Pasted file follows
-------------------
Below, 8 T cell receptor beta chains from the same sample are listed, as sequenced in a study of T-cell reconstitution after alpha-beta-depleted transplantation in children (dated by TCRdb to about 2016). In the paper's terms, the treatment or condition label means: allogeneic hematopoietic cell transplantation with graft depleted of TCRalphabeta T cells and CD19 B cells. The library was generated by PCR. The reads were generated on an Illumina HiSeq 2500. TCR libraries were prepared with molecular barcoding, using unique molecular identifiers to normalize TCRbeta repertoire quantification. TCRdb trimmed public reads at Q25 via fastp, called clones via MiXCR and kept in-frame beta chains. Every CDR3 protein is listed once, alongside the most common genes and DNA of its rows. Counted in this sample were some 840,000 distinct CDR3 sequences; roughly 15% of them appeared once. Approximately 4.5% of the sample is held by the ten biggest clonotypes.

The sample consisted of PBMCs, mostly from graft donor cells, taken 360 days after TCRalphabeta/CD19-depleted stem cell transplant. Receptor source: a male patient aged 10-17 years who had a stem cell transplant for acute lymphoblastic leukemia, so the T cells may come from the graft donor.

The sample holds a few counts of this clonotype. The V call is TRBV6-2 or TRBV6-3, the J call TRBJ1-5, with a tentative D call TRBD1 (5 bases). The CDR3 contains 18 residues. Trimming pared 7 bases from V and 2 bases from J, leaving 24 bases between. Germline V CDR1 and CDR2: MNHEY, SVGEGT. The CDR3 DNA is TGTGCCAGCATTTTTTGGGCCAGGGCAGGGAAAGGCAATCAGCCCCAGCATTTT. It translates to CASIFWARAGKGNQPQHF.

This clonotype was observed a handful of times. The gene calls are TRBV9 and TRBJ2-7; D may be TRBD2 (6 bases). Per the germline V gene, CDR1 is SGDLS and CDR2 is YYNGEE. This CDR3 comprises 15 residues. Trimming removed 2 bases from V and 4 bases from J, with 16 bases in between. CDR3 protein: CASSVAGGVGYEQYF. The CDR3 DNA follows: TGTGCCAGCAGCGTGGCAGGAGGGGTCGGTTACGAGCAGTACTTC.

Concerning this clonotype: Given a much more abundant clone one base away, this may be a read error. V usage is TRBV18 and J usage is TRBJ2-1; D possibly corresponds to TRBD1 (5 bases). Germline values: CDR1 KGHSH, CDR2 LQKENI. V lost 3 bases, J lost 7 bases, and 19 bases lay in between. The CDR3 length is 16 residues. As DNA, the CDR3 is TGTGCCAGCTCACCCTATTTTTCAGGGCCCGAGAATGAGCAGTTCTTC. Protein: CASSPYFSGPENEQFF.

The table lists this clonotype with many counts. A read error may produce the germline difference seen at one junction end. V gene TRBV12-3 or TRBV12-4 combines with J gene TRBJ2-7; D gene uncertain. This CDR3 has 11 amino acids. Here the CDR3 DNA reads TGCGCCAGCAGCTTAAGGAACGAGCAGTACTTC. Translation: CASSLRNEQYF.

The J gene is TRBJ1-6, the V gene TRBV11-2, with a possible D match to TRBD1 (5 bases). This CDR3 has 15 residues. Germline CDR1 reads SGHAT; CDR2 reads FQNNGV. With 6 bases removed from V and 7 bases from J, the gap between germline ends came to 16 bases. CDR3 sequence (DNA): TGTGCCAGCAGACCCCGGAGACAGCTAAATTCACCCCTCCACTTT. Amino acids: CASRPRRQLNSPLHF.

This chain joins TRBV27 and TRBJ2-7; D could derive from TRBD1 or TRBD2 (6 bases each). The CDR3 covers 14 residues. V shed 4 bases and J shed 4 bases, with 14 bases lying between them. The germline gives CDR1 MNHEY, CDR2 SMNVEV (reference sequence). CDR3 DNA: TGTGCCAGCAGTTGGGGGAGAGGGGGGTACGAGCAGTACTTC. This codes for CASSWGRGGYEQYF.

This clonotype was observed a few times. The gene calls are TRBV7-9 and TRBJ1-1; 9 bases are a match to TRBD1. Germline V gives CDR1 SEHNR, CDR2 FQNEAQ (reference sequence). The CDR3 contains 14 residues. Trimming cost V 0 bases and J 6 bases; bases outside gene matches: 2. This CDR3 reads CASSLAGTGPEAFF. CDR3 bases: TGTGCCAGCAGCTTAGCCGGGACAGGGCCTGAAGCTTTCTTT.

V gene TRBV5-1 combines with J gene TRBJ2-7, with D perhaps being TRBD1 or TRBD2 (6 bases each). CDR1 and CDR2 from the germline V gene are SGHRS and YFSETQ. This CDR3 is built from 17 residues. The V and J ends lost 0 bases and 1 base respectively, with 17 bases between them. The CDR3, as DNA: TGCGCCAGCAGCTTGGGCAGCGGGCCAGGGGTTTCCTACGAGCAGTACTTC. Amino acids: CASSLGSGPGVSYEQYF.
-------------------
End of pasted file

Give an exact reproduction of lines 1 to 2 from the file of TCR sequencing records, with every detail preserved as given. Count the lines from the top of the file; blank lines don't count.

Below, 8 T cell receptor beta chains from the same sample are listed, as sequenced in a study of T-cell reconstitution after alpha-beta-depleted transplantation in children (dated by TCRdb to about 2016). In the paper's terms, the treatment or condition label means: allogeneic hematopoietic cell transplantation with graft depleted of TCRalphabeta T cells and CD19 B cells. The library was generated by PCR. The reads were generated on an Illumina HiSeq 2500. TCR libraries were prepared with molecular barcoding, using unique molecular identifiers to normalize TCRbeta repertoire quantification. TCRdb trimmed public reads at Q25 via fastp, called clones via MiXCR and kept in-frame beta chains. Every CDR3 protein is listed once, alongside the most common genes and DNA of its rows. Counted in this sample were some 840,000 distinct CDR3 sequences; roughly 15% of them appeared once. Approximately 4.5% of the sample is held by the ten biggest clonotypes.

The sample consisted of PBMCs, mostly from graft donor cells, taken 360 days after TCRalphabeta/CD19-depleted stem cell transplant. Receptor source: a male patient aged 10-17 years who had a stem cell transplant for acute lymphoblastic leukemia, so the T cells may come from the graft donor.